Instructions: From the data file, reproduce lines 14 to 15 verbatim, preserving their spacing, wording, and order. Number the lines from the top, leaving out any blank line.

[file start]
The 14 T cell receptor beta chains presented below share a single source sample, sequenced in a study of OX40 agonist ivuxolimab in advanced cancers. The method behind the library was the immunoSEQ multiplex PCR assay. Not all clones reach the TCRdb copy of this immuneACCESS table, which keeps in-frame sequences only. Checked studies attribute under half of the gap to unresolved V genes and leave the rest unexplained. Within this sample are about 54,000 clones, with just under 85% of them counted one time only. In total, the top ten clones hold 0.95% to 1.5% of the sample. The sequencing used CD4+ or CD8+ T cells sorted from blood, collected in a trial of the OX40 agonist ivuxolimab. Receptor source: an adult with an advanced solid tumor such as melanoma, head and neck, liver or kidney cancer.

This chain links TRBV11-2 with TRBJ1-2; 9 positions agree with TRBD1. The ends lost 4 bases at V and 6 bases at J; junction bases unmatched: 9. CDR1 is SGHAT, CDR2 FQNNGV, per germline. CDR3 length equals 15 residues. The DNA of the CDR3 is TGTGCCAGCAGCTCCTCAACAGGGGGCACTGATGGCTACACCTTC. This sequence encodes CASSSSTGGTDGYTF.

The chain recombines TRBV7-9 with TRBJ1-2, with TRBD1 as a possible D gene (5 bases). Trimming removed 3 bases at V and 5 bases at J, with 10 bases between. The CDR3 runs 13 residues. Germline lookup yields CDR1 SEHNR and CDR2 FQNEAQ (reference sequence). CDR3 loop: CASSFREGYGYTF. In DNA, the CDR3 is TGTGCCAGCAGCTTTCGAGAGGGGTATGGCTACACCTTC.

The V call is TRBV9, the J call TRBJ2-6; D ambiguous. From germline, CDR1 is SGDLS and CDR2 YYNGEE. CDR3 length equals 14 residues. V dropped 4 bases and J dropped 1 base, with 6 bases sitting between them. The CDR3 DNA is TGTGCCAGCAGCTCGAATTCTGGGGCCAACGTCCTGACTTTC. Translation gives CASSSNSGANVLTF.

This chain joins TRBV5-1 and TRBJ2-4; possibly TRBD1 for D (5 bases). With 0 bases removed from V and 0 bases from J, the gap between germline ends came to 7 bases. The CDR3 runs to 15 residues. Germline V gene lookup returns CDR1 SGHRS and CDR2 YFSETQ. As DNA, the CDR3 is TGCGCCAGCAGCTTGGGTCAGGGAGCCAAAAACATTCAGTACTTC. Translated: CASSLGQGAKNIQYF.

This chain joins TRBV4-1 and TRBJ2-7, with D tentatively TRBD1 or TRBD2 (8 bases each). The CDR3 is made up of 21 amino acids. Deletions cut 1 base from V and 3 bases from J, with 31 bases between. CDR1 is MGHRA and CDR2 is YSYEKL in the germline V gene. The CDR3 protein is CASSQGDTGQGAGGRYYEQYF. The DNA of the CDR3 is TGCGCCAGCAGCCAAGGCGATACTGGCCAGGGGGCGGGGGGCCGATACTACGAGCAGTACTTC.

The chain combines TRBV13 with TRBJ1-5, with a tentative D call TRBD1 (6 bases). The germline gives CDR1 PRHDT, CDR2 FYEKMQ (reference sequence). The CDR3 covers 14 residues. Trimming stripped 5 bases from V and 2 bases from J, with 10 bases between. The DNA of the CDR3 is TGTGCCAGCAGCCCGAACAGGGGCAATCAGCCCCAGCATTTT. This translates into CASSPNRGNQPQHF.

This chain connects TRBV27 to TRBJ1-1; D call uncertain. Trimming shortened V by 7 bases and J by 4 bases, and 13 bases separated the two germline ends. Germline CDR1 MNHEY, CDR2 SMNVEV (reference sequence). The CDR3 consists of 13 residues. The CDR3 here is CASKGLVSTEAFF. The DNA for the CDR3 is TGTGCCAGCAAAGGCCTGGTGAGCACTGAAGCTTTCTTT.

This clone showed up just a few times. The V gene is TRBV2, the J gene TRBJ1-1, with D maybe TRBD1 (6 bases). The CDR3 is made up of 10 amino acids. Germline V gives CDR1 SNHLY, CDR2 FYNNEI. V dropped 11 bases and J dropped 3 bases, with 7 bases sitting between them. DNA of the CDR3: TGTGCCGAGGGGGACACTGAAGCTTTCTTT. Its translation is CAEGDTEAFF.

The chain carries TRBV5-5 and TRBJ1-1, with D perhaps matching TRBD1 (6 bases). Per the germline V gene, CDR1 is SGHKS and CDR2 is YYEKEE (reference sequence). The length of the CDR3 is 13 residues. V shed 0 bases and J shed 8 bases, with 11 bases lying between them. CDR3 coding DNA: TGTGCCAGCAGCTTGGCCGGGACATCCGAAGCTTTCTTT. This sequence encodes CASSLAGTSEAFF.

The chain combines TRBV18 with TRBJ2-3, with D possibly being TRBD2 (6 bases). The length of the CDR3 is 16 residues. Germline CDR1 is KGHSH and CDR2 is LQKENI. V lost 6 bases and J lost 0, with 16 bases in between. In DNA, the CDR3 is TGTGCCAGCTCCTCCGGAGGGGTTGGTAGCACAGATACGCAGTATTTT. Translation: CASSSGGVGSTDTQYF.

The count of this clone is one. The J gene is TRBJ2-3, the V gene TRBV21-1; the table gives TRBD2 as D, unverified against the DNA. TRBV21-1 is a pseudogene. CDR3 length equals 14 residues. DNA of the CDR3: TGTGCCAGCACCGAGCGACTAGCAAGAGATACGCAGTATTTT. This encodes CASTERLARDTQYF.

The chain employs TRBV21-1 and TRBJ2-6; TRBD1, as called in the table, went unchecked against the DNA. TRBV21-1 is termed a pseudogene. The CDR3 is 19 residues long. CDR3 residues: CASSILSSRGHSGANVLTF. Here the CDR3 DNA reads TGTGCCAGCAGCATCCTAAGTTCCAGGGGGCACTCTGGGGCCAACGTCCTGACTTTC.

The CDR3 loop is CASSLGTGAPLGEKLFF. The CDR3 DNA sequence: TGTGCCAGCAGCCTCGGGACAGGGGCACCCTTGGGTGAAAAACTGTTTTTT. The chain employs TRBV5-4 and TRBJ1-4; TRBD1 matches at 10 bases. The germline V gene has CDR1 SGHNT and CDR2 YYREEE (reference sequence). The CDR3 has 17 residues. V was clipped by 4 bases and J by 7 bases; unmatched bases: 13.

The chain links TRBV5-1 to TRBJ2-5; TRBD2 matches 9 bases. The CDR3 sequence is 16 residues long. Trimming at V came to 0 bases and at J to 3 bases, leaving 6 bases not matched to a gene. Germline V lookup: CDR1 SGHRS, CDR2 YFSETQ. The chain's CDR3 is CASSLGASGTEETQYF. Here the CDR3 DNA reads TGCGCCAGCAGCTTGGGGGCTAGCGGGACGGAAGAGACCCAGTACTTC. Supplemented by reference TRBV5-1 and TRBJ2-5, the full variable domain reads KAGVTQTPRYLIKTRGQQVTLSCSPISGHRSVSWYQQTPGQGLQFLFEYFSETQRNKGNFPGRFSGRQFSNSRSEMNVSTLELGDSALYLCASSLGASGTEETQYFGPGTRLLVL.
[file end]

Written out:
The CDR3 loop is CASSLGTGAPLGEKLFF. The CDR3 DNA sequence: TGTGCCAGCAGCCTCGGGACAGGGGCACCCTTGGGTGAAAAACTGTTTTTT. The chain employs TRBV5-4 and TRBJ1-4; TRBD1 matches at 10 bases. The germline V gene has CDR1 SGHNT and CDR2 YYREEE (reference sequence). The CDR3 has 17 residues. V was clipped by 4 bases and J by 7 bases; unmatched bases: 13.

The chain links TRBV5-1 to TRBJ2-5; TRBD2 matches 9 bases. The CDR3 sequence is 16 residues long. Trimming at V came to 0 bases and at J to 3 bases, leaving 6 bases not matched to a gene. Germline V lookup: CDR1 SGHRS, CDR2 YFSETQ. The chain's CDR3 is CASSLGASGTEETQYF. Here the CDR3 DNA reads TGCGCCAGCAGCTTGGGGGCTAGCGGGACGGAAGAGACCCAGTACTTC. Supplemented by reference TRBV5-1 and TRBJ2-5, the full variable domain reads KAGVTQTPRYLIKTRGQQVTLSCSPISGHRSVSWYQQTPGQGLQFLFEYFSETQRNKGNFPGRFSGRQFSNSRSEMNVSTLELGDSALYLCASSLGASGTEETQYFGPGTRLLVL.